Sonic the Hedgehog Disney Lumberjanes All-Ages or Small-Ages?
The Jungle Book stands up there as one of the most famous books to be adapted into an even more well-regarded Disney animation. What you might not know is that there’s an ancillary story within the original Rudyard Kipling anthology book named Rikki-Tikki-Tavi, which is where Rikki draws its influence. Rikki follows a mongoose that is occasionally eponymously named, which I’ll get to, as he finds himself in a situation that sets off a chain of life-changing events, forcing him to cross paths with the most unexpected of people. It’s a standard coming-of-age story wrapped up in some absolutely gorgeous art that pushes it far higher than the story alone could achieve.
That’s not to say that there aren’t aspects of this comic, specifically related to the plot, that I do like. Rikki deals with serious concepts while never losing the exciting sense of adventure that comes from an exploration into unknown territory. The mongoose protagonist, originally named Tavi, finds himself in the uncharted land of a human house and subsequently, for plot related reasons, has to reinvent himself from the ground up. Attempting to decipher the core parts of his being that transition through the personality shift leads to some really fascinating situations.
However, the actual plot itself feels very formulaic. While the story centred around the confrontation with the king cobras is engaging, the rest borders on cliché. Drawing influence from such a classic piece of literature creates an ironic situation where it feels as though you’ve read a story like this before. Media that influences so much after it subsequently, if incorrectly, feels stale to new readers; these are tropes and story beats that, as an adult, you’ve read or seen before. Putting them in the context of these admittedly adorable creatures definitely helps, but it’s debatable as to whether or not it’s enough.
Foltz-Gray's art is absolutely phenomenal from beginning to end. It leans into the Disney adaptation influences, but remains a distinct enough style that it doesn’t feel like individual frames pasted together. The way that Foltz-Gray manages to emote these definitively non-human creatures is impressive, keeping the focus clearly on these characters and their current emotional state. On top of all of that, there’s an attention to detail that leaps out at you in the single page spreads. There’s a synergy between the pencilwork and the colouring that works extraordinarily well in an upbeat story such as this.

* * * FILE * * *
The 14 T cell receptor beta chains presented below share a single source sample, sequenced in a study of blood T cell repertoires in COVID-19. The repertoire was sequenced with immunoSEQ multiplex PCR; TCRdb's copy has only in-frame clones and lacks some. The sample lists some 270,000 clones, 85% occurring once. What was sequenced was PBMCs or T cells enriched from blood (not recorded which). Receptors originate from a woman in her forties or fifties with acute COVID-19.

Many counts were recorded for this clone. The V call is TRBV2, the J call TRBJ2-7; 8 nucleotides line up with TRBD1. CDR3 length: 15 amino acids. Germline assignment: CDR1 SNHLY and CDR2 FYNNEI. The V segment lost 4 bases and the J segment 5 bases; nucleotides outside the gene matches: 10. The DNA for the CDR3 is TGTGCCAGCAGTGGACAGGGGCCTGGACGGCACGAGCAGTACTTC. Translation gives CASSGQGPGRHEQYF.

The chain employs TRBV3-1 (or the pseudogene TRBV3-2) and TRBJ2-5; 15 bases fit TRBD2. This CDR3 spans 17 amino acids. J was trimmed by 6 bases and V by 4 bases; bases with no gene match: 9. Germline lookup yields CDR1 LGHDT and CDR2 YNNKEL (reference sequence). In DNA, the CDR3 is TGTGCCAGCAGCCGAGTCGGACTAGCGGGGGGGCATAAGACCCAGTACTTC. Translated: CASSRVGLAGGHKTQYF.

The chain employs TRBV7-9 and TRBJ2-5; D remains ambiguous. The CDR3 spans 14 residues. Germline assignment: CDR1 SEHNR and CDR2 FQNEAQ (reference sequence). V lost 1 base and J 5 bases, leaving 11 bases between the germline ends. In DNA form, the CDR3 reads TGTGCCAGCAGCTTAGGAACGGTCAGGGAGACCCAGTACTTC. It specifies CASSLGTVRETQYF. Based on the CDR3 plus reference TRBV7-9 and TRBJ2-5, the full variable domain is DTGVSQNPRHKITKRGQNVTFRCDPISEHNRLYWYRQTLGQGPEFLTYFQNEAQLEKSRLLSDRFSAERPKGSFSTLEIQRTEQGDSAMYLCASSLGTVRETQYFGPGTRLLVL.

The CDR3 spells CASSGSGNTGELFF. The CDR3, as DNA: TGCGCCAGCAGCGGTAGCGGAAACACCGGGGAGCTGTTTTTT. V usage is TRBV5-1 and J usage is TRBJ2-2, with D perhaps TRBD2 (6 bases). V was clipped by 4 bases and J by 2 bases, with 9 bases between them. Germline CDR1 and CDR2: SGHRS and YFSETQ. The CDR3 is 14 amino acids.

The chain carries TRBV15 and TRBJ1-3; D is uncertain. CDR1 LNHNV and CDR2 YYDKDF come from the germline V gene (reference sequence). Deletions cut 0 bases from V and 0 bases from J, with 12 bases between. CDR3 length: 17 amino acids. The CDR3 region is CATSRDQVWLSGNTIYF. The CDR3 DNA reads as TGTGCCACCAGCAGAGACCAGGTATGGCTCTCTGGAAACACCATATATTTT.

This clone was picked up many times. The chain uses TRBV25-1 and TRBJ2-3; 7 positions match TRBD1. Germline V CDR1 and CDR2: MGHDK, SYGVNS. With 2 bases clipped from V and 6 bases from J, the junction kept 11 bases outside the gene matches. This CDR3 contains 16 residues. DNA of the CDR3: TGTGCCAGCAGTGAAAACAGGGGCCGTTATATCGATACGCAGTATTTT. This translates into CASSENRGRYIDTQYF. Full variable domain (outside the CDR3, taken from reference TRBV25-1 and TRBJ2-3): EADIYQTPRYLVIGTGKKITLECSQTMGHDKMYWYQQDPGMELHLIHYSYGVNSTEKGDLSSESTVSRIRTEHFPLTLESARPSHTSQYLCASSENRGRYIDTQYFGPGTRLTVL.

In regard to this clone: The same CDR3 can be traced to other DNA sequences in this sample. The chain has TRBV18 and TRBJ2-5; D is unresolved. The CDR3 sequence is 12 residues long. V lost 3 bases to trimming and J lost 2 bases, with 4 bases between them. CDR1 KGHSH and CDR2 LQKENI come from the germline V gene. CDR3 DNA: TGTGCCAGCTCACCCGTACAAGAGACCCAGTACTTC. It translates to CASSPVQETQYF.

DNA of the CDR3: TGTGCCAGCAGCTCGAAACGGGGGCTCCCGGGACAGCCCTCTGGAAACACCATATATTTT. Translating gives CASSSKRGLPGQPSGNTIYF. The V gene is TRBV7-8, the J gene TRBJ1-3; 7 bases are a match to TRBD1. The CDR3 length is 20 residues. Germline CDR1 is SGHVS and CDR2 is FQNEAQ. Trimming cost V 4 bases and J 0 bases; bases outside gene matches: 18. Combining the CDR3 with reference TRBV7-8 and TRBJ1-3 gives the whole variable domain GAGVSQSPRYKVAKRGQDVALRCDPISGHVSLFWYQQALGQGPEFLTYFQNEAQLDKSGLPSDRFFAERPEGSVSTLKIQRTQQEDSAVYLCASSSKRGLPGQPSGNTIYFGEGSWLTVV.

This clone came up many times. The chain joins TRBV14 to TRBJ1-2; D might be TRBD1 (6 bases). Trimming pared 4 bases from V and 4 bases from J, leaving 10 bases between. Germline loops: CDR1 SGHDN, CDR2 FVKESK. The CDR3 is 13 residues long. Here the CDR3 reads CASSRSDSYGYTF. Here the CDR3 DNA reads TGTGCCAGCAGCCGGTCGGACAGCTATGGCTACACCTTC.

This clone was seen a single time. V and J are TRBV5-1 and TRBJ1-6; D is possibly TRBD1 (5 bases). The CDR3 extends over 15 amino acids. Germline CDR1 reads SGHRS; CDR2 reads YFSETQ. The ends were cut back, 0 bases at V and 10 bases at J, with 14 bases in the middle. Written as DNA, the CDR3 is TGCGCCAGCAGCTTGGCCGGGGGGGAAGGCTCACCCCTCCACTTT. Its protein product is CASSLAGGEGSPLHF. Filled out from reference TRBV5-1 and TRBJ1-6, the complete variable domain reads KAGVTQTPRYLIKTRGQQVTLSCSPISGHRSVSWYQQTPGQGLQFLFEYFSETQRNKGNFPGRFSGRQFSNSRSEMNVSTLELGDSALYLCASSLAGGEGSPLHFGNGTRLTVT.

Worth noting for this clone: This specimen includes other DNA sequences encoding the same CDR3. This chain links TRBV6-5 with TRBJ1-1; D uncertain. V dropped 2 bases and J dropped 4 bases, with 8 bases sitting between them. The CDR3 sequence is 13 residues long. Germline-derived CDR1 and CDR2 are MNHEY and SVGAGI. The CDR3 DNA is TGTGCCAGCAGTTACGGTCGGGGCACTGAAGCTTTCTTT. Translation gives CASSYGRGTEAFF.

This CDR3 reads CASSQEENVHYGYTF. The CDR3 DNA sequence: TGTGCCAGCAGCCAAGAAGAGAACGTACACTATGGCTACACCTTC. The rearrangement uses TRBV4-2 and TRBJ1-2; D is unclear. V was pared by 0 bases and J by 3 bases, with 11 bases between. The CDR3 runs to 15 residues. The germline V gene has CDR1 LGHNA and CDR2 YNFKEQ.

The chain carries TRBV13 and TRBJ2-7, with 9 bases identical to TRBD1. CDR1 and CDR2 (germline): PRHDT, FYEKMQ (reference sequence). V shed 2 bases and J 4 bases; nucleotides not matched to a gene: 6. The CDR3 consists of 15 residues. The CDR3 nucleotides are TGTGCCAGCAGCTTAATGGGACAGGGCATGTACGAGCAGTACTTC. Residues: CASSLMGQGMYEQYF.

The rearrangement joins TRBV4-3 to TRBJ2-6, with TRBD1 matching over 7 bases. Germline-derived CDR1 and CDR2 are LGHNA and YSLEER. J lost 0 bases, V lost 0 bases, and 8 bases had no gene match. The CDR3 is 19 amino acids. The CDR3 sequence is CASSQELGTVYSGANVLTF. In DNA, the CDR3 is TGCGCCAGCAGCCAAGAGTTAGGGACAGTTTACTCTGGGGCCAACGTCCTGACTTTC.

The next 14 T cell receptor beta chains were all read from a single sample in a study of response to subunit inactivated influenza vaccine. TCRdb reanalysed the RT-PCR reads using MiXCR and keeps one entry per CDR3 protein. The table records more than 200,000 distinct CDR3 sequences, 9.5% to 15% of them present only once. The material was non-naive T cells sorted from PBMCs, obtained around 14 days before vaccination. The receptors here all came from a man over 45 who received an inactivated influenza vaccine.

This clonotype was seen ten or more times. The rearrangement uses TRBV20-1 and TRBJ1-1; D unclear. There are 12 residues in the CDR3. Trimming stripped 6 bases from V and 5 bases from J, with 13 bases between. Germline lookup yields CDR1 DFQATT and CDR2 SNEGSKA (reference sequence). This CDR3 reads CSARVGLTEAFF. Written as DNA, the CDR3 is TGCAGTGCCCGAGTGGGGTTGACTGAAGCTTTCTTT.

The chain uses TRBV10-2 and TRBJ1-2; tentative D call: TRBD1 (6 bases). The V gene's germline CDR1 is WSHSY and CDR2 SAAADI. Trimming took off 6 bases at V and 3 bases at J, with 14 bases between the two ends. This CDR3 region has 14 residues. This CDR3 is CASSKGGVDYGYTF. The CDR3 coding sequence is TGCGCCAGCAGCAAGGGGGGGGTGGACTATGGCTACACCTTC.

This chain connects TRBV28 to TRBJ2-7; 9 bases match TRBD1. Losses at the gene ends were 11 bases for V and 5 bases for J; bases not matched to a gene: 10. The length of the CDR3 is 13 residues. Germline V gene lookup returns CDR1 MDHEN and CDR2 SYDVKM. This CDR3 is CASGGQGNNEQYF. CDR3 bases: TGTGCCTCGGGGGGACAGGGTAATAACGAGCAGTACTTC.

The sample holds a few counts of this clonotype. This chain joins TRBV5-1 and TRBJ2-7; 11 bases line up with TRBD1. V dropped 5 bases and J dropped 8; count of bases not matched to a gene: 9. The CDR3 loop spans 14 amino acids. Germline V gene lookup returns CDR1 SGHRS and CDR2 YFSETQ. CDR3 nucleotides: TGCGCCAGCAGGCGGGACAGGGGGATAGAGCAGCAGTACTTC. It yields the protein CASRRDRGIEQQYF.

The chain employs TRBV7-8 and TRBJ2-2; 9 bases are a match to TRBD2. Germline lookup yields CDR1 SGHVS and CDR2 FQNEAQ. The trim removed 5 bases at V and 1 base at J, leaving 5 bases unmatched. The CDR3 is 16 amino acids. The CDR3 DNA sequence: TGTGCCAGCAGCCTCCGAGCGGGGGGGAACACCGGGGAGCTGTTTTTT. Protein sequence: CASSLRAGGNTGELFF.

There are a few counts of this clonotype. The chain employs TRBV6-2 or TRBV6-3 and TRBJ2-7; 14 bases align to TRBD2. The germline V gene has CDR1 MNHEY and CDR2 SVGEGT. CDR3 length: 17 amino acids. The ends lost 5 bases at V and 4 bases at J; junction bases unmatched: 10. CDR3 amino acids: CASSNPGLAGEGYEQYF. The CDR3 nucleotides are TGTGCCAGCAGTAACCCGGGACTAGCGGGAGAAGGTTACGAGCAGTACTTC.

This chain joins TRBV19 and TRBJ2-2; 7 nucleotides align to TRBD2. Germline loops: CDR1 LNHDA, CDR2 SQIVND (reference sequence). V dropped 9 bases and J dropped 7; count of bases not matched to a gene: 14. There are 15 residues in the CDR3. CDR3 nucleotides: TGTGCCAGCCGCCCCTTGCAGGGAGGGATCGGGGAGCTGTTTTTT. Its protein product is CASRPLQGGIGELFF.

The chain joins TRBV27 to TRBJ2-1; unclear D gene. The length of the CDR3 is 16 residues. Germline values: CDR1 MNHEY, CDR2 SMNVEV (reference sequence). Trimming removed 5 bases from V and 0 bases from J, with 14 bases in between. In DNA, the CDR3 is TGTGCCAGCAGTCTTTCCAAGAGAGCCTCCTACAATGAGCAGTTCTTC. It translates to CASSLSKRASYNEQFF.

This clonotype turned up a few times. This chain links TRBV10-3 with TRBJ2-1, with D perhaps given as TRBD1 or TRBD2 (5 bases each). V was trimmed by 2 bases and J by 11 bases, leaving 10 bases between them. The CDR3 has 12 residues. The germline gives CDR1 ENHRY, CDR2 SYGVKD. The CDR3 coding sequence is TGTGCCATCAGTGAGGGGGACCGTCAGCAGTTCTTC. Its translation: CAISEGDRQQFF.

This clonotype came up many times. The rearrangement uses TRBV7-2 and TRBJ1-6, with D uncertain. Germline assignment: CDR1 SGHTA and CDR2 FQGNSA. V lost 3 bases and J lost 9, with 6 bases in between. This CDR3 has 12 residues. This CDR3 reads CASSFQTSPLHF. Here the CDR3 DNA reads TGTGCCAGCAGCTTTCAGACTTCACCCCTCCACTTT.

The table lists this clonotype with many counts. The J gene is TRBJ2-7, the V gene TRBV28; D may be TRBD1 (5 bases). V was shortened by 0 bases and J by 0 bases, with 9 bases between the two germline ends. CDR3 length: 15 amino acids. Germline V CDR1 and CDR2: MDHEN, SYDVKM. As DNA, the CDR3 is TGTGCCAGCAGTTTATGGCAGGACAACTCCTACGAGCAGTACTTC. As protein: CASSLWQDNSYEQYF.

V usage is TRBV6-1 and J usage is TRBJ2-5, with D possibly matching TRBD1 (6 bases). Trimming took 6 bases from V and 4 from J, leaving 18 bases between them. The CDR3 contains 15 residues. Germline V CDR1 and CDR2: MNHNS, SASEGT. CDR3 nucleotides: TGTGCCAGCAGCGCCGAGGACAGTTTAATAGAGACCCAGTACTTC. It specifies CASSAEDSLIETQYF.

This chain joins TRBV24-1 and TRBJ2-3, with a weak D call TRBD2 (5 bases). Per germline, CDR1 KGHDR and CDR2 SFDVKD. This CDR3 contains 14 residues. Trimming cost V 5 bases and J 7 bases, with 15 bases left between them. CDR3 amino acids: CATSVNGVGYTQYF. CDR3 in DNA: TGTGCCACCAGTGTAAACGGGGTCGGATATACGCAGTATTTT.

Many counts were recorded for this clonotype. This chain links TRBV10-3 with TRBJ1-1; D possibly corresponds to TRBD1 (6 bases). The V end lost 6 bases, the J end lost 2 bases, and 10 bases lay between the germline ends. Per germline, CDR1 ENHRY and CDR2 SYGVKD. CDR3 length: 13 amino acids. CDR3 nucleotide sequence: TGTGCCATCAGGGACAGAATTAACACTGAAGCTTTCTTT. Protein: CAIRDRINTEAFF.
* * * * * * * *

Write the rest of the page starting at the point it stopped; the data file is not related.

There’s an underlying humour to a lot of the book that keeps it moving along, even when the driving force from the core plot starts to falter. As the titular character tries to figure out where he came from, he and his brand new friend, Khan the house-cat, are taken through a montage of increasingly ridiculous and wonderfully delightful tests as they attempt to pin down exactly what animal Rikki is. It’s a sequence full of levity that serves to make the succeeding scene feel all the more deliberately serious. Sequencing a graphic novel can be arduous work, so it’s worth pointing out this successful pacing where it’s apparent.
People who are fans of the original story will be able to come into this graphic novel and see all of the elements of the story that they know and love, but it’s difficult to say if fresh adult readers have anything to gain here. As much as there were moments when I started to get into this book, something new would pop up that would push me right away. It’s worth mentioning here that this book is undoubtedly suitable for a younger audience; it has mongooses behaving like humans and, at the end of the day, isn’t that far better than anything your kids could ever ask for?